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Virtuosity and grace


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#1 Alexandra

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Posted 06 July 2000 - 10:28 AM

I did an interview with a dancer this weekend that raised several questions related to several of our discussions here recently. She's a former dancer, actually, Royal Danish Ballet, now about 60 and teaching.

She was discussing one of the star dancers there during the 1960s who had a reputation as a virtuoso. She said, "But he wasn't at all a clean dancer. He made everything look so hard, so people thought he was very good. He made terrible faces -- he had picked this up in London -- and whenever he did something difficult, he'd grunt and make faces and the audience would applaud because they thought it looked hard. But [another dancer] would always have the most pleasant look on his face no matter how hard the steps, and make everything look easy."

This recalled seeing SAB try to do "Konservatoriet". They weren't trying to trick the audience into thinking they were doing something hard, they WERE doing something hard. Danes say "Konservatoriet" is the hardest of all the Bournonville ballets, though it is based on an 1830s-something Parisian ballet class. But it's extremely rigorous and classical and, thus, it exposes every weakness a dancer has, especially weaknesses of strength. Yet, I've seen Danish teenagers (and a video of Paris Opera teenagers) do the same ballet and make it look so easy that it would be easy to dismiss as "old-fashioned" and not virtuosic.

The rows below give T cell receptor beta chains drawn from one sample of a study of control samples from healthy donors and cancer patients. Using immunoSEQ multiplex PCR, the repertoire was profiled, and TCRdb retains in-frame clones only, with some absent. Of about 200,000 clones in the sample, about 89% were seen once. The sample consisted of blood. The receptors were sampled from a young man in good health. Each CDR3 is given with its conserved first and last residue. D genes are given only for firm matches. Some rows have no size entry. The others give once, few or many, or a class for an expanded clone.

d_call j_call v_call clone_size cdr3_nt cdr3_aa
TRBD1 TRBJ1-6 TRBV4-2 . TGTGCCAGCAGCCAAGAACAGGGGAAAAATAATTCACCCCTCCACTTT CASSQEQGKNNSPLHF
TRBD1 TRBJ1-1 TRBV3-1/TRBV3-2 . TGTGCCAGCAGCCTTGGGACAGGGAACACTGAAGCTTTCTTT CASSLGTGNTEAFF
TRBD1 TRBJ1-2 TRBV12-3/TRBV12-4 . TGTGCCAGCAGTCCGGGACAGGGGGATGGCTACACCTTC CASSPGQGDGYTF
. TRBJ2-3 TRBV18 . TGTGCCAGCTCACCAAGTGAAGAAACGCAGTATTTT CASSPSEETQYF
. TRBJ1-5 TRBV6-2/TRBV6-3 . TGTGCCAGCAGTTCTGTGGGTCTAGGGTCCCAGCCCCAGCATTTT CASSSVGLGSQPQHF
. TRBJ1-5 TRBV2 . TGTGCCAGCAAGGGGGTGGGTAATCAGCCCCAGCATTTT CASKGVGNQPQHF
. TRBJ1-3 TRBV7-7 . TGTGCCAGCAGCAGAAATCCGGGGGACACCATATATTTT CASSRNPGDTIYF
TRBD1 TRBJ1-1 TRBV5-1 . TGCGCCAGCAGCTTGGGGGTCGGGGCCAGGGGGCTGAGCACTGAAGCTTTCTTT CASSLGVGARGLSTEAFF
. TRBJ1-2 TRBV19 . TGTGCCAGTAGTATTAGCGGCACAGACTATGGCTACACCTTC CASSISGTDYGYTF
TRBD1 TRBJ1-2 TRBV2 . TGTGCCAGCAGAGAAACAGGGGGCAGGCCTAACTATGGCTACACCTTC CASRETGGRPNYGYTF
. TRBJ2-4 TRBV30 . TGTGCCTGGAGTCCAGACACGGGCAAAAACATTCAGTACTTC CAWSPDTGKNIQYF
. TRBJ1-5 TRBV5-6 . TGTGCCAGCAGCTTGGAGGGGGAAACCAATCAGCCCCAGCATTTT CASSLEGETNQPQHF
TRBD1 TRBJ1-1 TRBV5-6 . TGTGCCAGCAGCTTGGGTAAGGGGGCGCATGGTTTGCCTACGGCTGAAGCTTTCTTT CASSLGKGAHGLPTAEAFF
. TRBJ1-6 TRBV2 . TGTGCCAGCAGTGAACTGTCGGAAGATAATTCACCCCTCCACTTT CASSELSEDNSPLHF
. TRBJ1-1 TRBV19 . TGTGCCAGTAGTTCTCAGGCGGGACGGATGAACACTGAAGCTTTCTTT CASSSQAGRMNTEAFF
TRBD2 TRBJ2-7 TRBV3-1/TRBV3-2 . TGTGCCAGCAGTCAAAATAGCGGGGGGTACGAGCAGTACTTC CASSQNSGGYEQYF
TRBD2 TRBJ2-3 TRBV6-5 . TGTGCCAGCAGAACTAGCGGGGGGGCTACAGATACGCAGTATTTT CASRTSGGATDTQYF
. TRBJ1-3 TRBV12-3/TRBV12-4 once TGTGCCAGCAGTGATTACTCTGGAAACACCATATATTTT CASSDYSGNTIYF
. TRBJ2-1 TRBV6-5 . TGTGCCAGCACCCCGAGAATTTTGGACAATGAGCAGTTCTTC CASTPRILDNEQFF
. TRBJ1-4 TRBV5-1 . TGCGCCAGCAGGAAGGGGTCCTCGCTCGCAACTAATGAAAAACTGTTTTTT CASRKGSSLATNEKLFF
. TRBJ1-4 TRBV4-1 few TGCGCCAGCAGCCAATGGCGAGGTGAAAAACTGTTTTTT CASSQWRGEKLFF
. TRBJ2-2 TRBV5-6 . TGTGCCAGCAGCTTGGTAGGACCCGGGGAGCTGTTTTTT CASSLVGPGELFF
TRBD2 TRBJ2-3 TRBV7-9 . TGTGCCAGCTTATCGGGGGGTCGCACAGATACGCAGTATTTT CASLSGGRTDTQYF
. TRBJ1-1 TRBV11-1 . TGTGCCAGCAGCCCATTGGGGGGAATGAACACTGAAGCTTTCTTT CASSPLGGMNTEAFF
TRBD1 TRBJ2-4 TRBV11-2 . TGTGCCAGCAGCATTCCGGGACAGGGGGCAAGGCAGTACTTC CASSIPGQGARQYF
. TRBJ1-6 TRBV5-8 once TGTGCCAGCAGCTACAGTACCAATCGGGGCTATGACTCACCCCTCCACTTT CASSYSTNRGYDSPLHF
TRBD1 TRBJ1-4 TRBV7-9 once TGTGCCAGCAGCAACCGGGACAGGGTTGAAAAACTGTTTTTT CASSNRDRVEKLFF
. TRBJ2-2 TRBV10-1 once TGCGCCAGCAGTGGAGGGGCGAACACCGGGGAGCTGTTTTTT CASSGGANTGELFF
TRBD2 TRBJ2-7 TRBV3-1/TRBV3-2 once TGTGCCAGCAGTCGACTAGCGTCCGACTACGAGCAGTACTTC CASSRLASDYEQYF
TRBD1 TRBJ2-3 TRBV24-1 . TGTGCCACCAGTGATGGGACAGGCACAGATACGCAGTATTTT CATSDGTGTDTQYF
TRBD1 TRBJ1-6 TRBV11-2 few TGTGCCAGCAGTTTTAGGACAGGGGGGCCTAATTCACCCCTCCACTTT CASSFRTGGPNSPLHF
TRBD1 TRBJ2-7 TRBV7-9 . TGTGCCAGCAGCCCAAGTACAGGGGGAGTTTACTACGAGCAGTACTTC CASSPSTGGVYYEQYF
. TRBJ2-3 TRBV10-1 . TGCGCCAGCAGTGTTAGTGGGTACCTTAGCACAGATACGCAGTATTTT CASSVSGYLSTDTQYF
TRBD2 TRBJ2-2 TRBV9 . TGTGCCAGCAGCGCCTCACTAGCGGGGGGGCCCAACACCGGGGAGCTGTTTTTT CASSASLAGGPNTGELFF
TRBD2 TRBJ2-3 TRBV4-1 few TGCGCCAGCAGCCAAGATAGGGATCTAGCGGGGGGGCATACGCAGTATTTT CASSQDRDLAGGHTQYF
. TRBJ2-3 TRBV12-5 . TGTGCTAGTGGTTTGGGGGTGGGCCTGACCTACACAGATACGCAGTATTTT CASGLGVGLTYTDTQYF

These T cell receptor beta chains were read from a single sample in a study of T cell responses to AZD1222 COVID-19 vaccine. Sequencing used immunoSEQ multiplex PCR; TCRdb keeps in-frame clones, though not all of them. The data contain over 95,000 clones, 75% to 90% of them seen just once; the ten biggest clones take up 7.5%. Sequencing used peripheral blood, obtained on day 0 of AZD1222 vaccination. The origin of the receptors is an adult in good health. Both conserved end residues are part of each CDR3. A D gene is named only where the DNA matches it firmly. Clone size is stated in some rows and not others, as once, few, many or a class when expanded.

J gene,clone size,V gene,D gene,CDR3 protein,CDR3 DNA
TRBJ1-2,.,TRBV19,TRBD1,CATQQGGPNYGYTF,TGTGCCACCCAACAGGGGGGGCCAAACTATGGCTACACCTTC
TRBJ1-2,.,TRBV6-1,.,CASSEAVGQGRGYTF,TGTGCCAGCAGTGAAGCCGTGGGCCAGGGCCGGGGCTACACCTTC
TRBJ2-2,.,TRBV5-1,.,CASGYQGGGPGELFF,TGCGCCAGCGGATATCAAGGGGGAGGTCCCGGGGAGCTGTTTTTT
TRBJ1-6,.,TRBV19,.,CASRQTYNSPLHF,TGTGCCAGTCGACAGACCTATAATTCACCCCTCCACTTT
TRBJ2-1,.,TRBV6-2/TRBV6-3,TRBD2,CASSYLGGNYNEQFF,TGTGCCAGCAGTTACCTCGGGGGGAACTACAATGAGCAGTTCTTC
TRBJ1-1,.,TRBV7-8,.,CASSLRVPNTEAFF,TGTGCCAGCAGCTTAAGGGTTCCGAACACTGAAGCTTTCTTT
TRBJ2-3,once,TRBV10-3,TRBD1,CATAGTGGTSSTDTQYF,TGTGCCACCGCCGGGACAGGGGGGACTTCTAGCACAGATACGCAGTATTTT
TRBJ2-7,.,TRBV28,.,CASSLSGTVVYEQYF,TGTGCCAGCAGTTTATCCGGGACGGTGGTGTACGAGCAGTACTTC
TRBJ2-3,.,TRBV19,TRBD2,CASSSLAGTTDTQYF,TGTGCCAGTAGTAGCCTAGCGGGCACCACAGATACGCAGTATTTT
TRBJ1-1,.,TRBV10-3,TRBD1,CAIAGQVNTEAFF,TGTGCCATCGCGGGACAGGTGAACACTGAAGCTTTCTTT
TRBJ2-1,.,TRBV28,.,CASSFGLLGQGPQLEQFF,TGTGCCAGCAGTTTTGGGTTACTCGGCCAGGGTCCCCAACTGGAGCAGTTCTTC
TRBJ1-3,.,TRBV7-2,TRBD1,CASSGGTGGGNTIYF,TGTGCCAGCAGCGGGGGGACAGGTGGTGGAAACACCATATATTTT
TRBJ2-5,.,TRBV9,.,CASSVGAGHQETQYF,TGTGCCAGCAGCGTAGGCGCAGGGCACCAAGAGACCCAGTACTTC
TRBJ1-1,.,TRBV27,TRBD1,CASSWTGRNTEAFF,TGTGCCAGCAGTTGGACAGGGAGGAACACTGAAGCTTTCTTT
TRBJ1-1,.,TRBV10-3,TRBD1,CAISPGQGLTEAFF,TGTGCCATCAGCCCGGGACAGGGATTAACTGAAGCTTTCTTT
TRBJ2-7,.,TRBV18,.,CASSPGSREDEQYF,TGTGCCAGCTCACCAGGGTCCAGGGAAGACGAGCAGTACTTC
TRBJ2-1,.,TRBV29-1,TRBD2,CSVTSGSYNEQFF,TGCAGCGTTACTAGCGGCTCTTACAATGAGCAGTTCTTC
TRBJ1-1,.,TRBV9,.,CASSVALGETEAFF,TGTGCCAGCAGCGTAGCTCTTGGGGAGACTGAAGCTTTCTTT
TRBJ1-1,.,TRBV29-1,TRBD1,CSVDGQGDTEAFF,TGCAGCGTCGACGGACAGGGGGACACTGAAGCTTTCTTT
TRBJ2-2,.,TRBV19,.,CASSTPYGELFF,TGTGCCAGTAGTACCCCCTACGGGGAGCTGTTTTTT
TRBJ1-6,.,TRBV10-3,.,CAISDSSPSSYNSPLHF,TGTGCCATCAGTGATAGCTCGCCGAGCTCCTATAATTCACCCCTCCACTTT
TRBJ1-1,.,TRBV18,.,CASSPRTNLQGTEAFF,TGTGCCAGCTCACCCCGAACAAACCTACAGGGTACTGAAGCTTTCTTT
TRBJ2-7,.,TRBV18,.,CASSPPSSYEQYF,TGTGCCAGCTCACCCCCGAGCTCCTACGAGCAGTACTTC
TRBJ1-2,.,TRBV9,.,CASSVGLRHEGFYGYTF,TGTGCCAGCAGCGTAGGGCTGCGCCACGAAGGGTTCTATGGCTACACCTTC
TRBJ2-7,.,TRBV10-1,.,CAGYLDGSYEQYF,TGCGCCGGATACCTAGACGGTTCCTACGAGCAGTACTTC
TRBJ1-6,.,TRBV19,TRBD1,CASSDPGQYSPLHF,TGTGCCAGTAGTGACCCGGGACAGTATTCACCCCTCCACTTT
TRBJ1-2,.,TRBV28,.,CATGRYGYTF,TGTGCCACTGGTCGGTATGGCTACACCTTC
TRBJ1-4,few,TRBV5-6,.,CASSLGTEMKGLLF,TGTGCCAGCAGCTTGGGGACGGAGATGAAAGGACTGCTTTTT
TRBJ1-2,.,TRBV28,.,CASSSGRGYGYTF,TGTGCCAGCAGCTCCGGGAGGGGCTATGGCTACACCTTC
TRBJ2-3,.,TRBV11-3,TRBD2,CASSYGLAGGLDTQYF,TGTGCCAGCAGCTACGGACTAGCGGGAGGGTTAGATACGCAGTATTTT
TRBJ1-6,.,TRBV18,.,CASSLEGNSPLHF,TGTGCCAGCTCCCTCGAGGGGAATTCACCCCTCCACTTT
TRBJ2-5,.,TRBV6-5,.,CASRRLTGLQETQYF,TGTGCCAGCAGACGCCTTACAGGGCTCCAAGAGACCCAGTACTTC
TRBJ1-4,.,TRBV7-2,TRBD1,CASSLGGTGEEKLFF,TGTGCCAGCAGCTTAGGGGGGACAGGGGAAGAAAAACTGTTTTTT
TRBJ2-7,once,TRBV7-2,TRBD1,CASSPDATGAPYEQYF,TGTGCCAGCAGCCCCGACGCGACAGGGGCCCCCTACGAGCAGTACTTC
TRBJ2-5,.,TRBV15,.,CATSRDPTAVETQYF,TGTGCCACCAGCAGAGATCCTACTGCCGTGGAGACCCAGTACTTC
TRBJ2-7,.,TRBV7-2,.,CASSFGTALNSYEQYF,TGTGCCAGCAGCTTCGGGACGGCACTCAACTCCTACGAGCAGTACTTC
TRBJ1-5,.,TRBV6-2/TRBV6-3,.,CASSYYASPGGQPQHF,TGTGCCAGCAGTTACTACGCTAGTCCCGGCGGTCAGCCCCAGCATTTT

So my question is, in this day of --especially with young male dancers -- doing as many turns as you can and to hell with the music (it was once considered extremely bad taste to continue turning after the music had stopped, as the point of dancing was to express the music), of jumping as high as you can and damn the landing, etc. etc., what is the sense of this board on the question of virtuosity versus grace? (Grace is not yet dead. We've discussed this before, when I've brought up my Bournonvillean "all effort must be concealed under cover of harmonious calm." You need this kind of grace to dance Ashton, I think, but it's not limited to Britons and Danes. Peter Boal at NYCB is this kind of dancer. Yet no one would call him a virtuoso.)

#2 cargill

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Posted 06 July 2000 - 11:16 AM

To my mind a recent example of the difference between virtuosity and grace was comparing Wendy Whelan and Lopatkina in the 2nd movement in Symphony in C. To me Whelan makes to deep arabesque penchee look hard, she seems determined to force her head down no matter what, and it always gets a round of applause. When I saw Lopatkina do it last year in New York with the Kirov, she just flowed through the steps, shading them, but not overemphasizing anything, and the audience just sat there, seemingly holding its breath until the end. To me that is the real art, to conceal the effort and communicate the spirit.

#3 Basilio17

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Posted 06 July 2000 - 11:21 AM